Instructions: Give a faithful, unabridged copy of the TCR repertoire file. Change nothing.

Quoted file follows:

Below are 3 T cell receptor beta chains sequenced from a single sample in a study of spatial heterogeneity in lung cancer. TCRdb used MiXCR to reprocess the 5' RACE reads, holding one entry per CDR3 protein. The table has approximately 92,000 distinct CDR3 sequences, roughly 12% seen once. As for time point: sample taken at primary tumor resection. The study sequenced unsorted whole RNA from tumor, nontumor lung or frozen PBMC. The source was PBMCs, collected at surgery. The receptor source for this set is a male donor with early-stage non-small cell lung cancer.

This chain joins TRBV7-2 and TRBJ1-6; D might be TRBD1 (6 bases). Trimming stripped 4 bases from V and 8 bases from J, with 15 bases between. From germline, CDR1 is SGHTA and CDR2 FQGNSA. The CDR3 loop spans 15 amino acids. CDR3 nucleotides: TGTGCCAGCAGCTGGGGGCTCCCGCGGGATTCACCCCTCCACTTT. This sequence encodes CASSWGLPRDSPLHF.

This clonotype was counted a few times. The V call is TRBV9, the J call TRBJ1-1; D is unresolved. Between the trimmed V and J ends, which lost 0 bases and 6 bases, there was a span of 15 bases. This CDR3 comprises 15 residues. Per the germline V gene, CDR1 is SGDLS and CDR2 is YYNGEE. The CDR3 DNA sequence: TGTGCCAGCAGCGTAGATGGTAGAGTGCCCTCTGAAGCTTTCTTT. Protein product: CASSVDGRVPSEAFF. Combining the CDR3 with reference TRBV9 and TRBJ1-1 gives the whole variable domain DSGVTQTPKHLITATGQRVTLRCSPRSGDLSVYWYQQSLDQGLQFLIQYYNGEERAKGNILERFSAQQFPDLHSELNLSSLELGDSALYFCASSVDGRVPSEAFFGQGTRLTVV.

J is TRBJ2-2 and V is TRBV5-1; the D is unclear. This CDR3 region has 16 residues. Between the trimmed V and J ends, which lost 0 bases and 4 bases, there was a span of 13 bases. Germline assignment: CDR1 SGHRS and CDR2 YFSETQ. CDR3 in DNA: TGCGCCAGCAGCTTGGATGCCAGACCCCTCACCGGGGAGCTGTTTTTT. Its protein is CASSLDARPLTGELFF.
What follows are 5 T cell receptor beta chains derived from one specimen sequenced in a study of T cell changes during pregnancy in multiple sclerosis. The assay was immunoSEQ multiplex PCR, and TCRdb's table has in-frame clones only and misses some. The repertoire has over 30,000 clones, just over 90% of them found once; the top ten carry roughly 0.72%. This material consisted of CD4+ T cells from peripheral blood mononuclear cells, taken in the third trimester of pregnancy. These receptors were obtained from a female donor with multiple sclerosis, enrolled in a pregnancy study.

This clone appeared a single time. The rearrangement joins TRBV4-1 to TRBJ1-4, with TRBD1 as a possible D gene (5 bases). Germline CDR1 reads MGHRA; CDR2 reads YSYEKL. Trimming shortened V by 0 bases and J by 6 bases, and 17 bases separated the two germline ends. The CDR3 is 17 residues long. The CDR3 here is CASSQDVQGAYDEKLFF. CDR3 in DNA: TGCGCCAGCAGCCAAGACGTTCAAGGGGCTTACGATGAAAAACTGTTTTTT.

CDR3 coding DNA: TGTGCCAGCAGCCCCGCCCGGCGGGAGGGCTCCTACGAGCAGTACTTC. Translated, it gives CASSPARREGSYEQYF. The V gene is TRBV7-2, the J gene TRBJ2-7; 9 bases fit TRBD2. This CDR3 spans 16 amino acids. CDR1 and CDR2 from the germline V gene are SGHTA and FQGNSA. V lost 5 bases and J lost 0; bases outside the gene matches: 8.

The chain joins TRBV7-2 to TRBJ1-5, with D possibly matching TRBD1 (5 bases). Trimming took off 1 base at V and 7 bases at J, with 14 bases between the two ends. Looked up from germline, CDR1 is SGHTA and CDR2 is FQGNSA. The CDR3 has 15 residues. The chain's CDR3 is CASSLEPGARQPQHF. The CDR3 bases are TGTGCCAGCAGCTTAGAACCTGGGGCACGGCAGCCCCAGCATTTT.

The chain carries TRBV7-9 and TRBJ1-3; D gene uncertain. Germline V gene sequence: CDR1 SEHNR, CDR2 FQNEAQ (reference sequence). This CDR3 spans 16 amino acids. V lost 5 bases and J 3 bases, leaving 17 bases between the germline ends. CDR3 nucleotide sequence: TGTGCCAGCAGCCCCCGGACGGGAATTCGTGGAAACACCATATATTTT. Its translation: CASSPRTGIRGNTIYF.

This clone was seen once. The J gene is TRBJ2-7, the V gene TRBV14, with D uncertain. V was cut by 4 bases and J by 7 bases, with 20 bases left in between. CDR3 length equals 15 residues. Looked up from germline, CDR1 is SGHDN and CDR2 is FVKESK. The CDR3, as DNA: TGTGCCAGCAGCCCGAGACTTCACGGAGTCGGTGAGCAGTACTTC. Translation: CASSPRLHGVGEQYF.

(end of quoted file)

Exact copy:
Below are 3 T cell receptor beta chains sequenced from a single sample in a study of spatial heterogeneity in lung cancer. TCRdb used MiXCR to reprocess the 5' RACE reads, holding one entry per CDR3 protein. The table has approximately 92,000 distinct CDR3 sequences, roughly 12% seen once. As for time point: sample taken at primary tumor resection. The study sequenced unsorted whole RNA from tumor, nontumor lung or frozen PBMC. The source was PBMCs, collected at surgery. The receptor source for this set is a male donor with early-stage non-small cell lung cancer.

This chain joins TRBV7-2 and TRBJ1-6; D might be TRBD1 (6 bases). Trimming stripped 4 bases from V and 8 bases from J, with 15 bases between. From germline, CDR1 is SGHTA and CDR2 FQGNSA. The CDR3 loop spans 15 amino acids. CDR3 nucleotides: TGTGCCAGCAGCTGGGGGCTCCCGCGGGATTCACCCCTCCACTTT. This sequence encodes CASSWGLPRDSPLHF.

This clonotype was counted a few times. The V call is TRBV9, the J call TRBJ1-1; D is unresolved. Between the trimmed V and J ends, which lost 0 bases and 6 bases, there was a span of 15 bases. This CDR3 comprises 15 residues. Per the germline V gene, CDR1 is SGDLS and CDR2 is YYNGEE. The CDR3 DNA sequence: TGTGCCAGCAGCGTAGATGGTAGAGTGCCCTCTGAAGCTTTCTTT. Protein product: CASSVDGRVPSEAFF. Combining the CDR3 with reference TRBV9 and TRBJ1-1 gives the whole variable domain DSGVTQTPKHLITATGQRVTLRCSPRSGDLSVYWYQQSLDQGLQFLIQYYNGEERAKGNILERFSAQQFPDLHSELNLSSLELGDSALYFCASSVDGRVPSEAFFGQGTRLTVV.

J is TRBJ2-2 and V is TRBV5-1; the D is unclear. This CDR3 region has 16 residues. Between the trimmed V and J ends, which lost 0 bases and 4 bases, there was a span of 13 bases. Germline assignment: CDR1 SGHRS and CDR2 YFSETQ. CDR3 in DNA: TGCGCCAGCAGCTTGGATGCCAGACCCCTCACCGGGGAGCTGTTTTTT. Its protein is CASSLDARPLTGELFF.
What follows are 5 T cell receptor beta chains derived from one specimen sequenced in a study of T cell changes during pregnancy in multiple sclerosis. The assay was immunoSEQ multiplex PCR, and TCRdb's table has in-frame clones only and misses some. The repertoire has over 30,000 clones, just over 90% of them found once; the top ten carry roughly 0.72%. This material consisted of CD4+ T cells from peripheral blood mononuclear cells, taken in the third trimester of pregnancy. These receptors were obtained from a female donor with multiple sclerosis, enrolled in a pregnancy study.

This clone appeared a single time. The rearrangement joins TRBV4-1 to TRBJ1-4, with TRBD1 as a possible D gene (5 bases). Germline CDR1 reads MGHRA; CDR2 reads YSYEKL. Trimming shortened V by 0 bases and J by 6 bases, and 17 bases separated the two germline ends. The CDR3 is 17 residues long. The CDR3 here is CASSQDVQGAYDEKLFF. CDR3 in DNA: TGCGCCAGCAGCCAAGACGTTCAAGGGGCTTACGATGAAAAACTGTTTTTT.

CDR3 coding DNA: TGTGCCAGCAGCCCCGCCCGGCGGGAGGGCTCCTACGAGCAGTACTTC. Translated, it gives CASSPARREGSYEQYF. The V gene is TRBV7-2, the J gene TRBJ2-7; 9 bases fit TRBD2. This CDR3 spans 16 amino acids. CDR1 and CDR2 from the germline V gene are SGHTA and FQGNSA. V lost 5 bases and J lost 0; bases outside the gene matches: 8.

The chain joins TRBV7-2 to TRBJ1-5, with D possibly matching TRBD1 (5 bases). Trimming took off 1 base at V and 7 bases at J, with 14 bases between the two ends. Looked up from germline, CDR1 is SGHTA and CDR2 is FQGNSA. The CDR3 has 15 residues. The chain's CDR3 is CASSLEPGARQPQHF. The CDR3 bases are TGTGCCAGCAGCTTAGAACCTGGGGCACGGCAGCCCCAGCATTTT.

The chain carries TRBV7-9 and TRBJ1-3; D gene uncertain. Germline V gene sequence: CDR1 SEHNR, CDR2 FQNEAQ (reference sequence). This CDR3 spans 16 amino acids. V lost 5 bases and J 3 bases, leaving 17 bases between the germline ends. CDR3 nucleotide sequence: TGTGCCAGCAGCCCCCGGACGGGAATTCGTGGAAACACCATATATTTT. Its translation: CASSPRTGIRGNTIYF.

This clone was seen once. The J gene is TRBJ2-7, the V gene TRBV14, with D uncertain. V was cut by 4 bases and J by 7 bases, with 20 bases left in between. CDR3 length equals 15 residues. Looked up from germline, CDR1 is SGHDN and CDR2 is FVKESK. The CDR3, as DNA: TGTGCCAGCAGCCCGAGACTTCACGGAGTCGGTGAGCAGTACTTC. Translation: CASSPRLHGVGEQYF.